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Searl, M.N. (1924). Thumb-Sucking, Ear-Pulling and Left-Handedness. Int. J. Psycho-Anal., 5:363-364.

(1924). International Journal of Psycho-Analysis, 5:363-364

Thumb-Sucking, Ear-Pulling and Left-Handedness

M. N. Searl

In the 'Bruchstück einer Hysterieanalyse', Freud, in tracing the development of a 'fellatio' phantasy through the thumb-sucking phase, gives a memory of Dora's in which she sat on the ground in a corner, sucking her left thumb, while with her right she pulled the ear of her brother who was sitting quietly beside her—which Freud calls the 'complete way of self-satisfaction through sucking'. Another patient, a young woman, still to some extent a thumb-sucker, saw herself in a memory-picture apparently from the first half of her second year, drinking from her nurse's breast and meanwhile rhythmically pulling her nurse's ear.

I have had the opportunity of actually observing the above double action. A baby-girl of eighteen months, whenever she is sitting quietly and blissfully on her mother's lap, sucks her left thumb and pulls her mother's ear with her right hand. This is particularly noticeable and invariable when she is held on her mother's lap on her little pot. The ear-pulling habit started after weaning—was not as in the above phantasy or memory carried on during suckling, but is a substitutive act—and is often continued when she is alone by pulling her own right ear and sucking her left thumb. The significance of the hand as the second means of grasping—the mouth being, of course, both phylogenetically and ontogenetically the first—and hence the passing on of oral significance to the hand is very clear. Here it is specially interesting as showing simultaneously the double rôle played by the hand—in the one case providing the object grasped, in the other that which grasps—the rôle which it normally retains.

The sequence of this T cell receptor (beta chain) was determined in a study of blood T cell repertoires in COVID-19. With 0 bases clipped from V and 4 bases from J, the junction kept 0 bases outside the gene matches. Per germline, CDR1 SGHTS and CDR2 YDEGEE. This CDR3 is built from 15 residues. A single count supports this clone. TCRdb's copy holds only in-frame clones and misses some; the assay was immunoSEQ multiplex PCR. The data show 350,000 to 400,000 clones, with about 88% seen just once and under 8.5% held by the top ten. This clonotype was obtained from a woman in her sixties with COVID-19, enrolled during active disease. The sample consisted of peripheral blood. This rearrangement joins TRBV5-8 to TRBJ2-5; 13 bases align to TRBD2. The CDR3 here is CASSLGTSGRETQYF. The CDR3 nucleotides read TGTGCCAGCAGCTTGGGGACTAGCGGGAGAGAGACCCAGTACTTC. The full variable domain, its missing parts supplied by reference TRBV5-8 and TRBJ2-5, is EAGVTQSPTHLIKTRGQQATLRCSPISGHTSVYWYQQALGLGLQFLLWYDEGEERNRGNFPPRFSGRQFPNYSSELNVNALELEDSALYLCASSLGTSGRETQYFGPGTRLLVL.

A further point is that of the determination of the part played by right or left hand; not all children suck their left thumbs.

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